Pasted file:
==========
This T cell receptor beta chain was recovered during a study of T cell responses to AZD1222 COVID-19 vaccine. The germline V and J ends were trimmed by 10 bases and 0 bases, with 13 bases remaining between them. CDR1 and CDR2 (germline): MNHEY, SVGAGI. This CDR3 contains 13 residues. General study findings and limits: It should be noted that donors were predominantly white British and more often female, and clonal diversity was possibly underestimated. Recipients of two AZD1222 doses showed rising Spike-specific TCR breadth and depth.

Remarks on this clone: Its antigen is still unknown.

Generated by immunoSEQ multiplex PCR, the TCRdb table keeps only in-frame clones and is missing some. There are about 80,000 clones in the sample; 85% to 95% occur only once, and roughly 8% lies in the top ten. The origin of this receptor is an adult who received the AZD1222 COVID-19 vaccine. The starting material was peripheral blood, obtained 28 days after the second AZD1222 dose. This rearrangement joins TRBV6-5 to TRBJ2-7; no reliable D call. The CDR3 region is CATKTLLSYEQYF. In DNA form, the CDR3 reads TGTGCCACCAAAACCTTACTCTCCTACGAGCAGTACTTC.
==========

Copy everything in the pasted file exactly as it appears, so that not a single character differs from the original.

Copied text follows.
This T cell receptor beta chain was recovered during a study of T cell responses to AZD1222 COVID-19 vaccine. The germline V and J ends were trimmed by 10 bases and 0 bases, with 13 bases remaining between them. CDR1 and CDR2 (germline): MNHEY, SVGAGI. This CDR3 contains 13 residues. General study findings and limits: It should be noted that donors were predominantly white British and more often female, and clonal diversity was possibly underestimated. Recipients of two AZD1222 doses showed rising Spike-specific TCR breadth and depth.

Remarks on this clone: Its antigen is still unknown.

Generated by immunoSEQ multiplex PCR, the TCRdb table keeps only in-frame clones and is missing some. There are about 80,000 clones in the sample; 85% to 95% occur only once, and roughly 8% lies in the top ten. The origin of this receptor is an adult who received the AZD1222 COVID-19 vaccine. The starting material was peripheral blood, obtained 28 days after the second AZD1222 dose. This rearrangement joins TRBV6-5 to TRBJ2-7; no reliable D call. The CDR3 region is CATKTLLSYEQYF. In DNA form, the CDR3 reads TGTGCCACCAAAACCTTACTCTCCTACGAGCAGTACTTC.